Clinicians should avoid prescribing janus kinase (JAK) inhibitors for inflammatory conditions in patients aged 65 years or over, long-term smokers or those with risk factors for cardiovascular disease or malignancy, the medicines regulator has advised.
In “risk minimisation measures”, issued by the Medicines and Healthcare products Regulatory Agency (MHRA) on 26 April 2023, the regulator also advised caution if prescribing the drugs to patients with risk factors for venous thromboembolism (VTE), such as previous VTE or use of combined hormonal contraceptives or hormone replacement therapy.
The measures come after the MHRA reviewed recommendations issued by the European Medicines Agency (EMA) in October 2022, alongside advice from the Commission on Human Medicines’ Pharmacovigilance Expert Advisory Group.
JAK inhibitors, such as baricitinib (Olumiant; Lilly), upadacitinib (Rinvoq; AbbVie), and tofacitinib (Xeljanz; Pfizer), are used to treat chronic inflammatory disorders, such as severe arthritis, psoriatic arthritis, inflammatory bowel diseases and atopic dermatitis.
The MHRA previously published similar measures in 2020 and 2021, after finding that patients taking tofacitinib have increased risk of major cardiovascular problems, cancer, VTE, serious infections and death, when compared with those taking tumour necrosis factor-alpha (TNF-a) inhibitors.
However, in October 2022, the EMA reported that a broader review had confirmed that the findings applied to all approved JAK inhibitors used to treat chronic inflammatory disorders.
“The MHRA reviewed the recommendations together with information relevant to the use of these medicines in the UK and sought independent advice from the Pharmacovigilance Expert Advisory Group of the UK’s Commission on Human Medicines,” the regulator said.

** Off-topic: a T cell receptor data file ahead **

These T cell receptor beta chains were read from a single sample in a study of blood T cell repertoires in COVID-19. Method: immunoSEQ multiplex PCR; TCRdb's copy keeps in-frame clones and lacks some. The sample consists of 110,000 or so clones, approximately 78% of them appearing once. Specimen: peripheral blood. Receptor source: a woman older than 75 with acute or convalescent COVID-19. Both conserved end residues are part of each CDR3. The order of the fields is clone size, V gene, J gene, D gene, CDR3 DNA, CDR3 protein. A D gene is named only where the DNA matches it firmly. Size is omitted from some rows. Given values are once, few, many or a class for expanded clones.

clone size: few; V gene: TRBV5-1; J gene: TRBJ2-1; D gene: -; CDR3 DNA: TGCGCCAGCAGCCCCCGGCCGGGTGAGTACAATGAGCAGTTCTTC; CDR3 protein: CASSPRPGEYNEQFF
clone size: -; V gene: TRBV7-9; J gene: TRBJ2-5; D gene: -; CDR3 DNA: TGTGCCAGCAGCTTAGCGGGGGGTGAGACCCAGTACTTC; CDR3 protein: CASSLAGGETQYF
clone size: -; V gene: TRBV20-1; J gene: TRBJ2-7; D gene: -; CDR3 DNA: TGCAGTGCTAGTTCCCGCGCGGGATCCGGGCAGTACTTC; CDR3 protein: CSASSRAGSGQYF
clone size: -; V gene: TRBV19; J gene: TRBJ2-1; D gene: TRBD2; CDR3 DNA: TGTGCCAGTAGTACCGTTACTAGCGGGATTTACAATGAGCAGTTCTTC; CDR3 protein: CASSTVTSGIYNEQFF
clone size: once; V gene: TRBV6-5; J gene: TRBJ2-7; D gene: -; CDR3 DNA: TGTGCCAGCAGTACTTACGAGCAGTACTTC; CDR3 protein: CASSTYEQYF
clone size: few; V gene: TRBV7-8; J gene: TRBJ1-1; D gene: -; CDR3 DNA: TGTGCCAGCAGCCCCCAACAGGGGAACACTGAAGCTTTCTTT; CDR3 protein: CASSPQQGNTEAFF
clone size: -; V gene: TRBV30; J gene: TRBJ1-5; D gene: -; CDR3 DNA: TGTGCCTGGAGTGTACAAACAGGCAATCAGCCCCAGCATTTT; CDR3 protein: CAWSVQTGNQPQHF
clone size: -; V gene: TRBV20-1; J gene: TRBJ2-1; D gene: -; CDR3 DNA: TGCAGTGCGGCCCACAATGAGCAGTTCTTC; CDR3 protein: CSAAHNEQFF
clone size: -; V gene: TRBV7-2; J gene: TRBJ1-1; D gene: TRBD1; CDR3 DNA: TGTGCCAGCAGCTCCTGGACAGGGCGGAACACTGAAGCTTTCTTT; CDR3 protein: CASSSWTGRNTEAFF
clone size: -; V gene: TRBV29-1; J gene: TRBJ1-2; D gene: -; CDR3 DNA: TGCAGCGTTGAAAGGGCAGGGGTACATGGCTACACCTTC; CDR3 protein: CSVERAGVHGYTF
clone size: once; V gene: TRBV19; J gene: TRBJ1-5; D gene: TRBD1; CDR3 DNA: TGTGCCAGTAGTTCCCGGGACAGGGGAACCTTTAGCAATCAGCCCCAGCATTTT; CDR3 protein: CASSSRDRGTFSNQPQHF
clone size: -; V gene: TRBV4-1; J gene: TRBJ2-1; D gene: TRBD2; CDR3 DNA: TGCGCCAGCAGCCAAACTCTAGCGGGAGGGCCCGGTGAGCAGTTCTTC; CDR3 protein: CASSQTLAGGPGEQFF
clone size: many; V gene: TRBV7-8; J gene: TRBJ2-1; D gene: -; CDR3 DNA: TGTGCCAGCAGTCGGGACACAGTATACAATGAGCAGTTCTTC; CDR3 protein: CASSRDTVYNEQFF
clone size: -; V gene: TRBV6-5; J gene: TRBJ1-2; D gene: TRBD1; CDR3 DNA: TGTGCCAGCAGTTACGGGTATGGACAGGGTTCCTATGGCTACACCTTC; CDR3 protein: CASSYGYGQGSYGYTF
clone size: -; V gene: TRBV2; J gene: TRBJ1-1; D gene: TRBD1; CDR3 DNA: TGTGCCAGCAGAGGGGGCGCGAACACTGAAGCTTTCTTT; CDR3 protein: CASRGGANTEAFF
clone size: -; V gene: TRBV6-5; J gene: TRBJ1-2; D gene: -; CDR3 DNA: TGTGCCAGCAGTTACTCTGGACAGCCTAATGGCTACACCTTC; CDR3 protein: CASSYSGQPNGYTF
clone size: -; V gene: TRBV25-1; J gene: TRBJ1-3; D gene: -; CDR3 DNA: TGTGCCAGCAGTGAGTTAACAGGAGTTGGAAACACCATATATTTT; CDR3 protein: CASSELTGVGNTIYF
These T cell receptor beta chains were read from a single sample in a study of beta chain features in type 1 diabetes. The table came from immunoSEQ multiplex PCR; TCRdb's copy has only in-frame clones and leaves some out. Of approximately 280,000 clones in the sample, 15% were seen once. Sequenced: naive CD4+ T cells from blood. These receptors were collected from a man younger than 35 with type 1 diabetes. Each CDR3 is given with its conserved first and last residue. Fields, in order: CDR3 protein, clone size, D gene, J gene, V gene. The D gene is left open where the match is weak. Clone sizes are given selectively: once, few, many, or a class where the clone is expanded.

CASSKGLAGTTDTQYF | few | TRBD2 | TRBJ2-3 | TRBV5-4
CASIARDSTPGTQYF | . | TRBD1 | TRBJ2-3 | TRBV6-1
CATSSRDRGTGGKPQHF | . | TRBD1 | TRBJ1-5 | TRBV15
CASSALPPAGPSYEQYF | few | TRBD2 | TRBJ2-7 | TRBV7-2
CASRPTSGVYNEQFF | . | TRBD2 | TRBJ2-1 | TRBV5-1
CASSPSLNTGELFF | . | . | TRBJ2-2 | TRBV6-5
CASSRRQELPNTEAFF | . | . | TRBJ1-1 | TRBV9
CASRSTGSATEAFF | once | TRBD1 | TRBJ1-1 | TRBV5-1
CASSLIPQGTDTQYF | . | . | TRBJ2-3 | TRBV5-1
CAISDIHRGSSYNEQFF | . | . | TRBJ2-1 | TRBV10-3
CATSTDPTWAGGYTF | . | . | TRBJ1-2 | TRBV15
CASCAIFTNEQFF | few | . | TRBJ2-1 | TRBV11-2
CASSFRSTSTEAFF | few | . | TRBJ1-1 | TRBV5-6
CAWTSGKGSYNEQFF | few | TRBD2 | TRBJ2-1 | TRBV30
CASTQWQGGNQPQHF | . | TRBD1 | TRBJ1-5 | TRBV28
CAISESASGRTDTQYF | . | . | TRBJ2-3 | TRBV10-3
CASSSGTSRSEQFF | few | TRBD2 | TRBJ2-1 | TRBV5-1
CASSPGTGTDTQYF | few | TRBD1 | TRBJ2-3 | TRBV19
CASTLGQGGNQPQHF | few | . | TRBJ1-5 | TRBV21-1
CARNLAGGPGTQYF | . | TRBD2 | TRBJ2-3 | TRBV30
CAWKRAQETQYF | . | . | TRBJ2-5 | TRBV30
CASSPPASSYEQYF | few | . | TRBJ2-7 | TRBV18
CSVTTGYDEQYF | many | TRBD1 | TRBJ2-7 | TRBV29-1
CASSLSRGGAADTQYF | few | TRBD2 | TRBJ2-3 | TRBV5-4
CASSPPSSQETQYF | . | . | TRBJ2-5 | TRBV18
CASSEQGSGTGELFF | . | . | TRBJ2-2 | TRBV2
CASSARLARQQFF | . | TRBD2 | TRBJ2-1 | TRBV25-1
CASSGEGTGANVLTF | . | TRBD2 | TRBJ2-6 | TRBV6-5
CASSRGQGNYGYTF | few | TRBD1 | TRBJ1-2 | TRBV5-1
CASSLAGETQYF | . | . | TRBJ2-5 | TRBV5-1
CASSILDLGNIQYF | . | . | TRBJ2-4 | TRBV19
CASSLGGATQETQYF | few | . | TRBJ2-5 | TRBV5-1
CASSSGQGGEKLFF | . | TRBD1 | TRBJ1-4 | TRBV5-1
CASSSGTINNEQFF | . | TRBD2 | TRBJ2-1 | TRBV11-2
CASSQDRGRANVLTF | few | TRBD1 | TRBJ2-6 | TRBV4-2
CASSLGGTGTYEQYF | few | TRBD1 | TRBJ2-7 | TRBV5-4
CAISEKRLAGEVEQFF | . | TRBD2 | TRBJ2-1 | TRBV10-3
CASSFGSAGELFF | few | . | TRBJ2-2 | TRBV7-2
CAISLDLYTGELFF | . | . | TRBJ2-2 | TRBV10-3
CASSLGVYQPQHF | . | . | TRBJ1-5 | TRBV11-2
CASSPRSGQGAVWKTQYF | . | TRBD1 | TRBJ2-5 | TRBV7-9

“Following this review, changes are being made to the product information for all JAK inhibitor medicines authorised for inflammatory diseases to note the updated risk characterisation and expanded risk minimisation measures.”
The risks are greater in patients with risk factors, such as being age 65 years or older, having an already increased risk of major cardiovascular problems or cancer, or in those who smoke or have smoked in the past for a long time.
“Where applicable, use lower doses in patients with risk factors,” the MHRA advice added.
Andrew Pothecary, lead pharmacist in rheumatology and biologics at Royal Cornwall Hospitals NHS Trust, said the advice established a patient group that should ideally not be treated with any JAK inhibitor, but that the “blanket guidance” did not recognise some of the nuances.
“For example, there is likely to be a difference in cardiovascular risk between the different diseases treated with JAK inhibitors; for example, the QRISK3 algorithm only includes rheumatoid arthritis as a risk factor for heart attack or stroke, not any of the other indications,” he said.
“Additionally, smoking is recognised as a risk factor for the development of rheumatoid arthritis so this may be a potential confounding factor. It’s also not clear by what mechanism the risk is increased, and if this depends on the specificity/selectivity of the JAK inhibitor for different members of the JAK family.”
Pothecary added that there are “likely to be some patients already on JAKs who should potentially avoid them based on this new advice, and this could lead to some difficult conversations, particularly if patients are doing well on treatment”.
The MHRA’s advice is not relevant for the use of JAK inhibitors to treat myeloproliferative disorders or for the use of baricitinib, off-licence, for the treatment of COVID-19.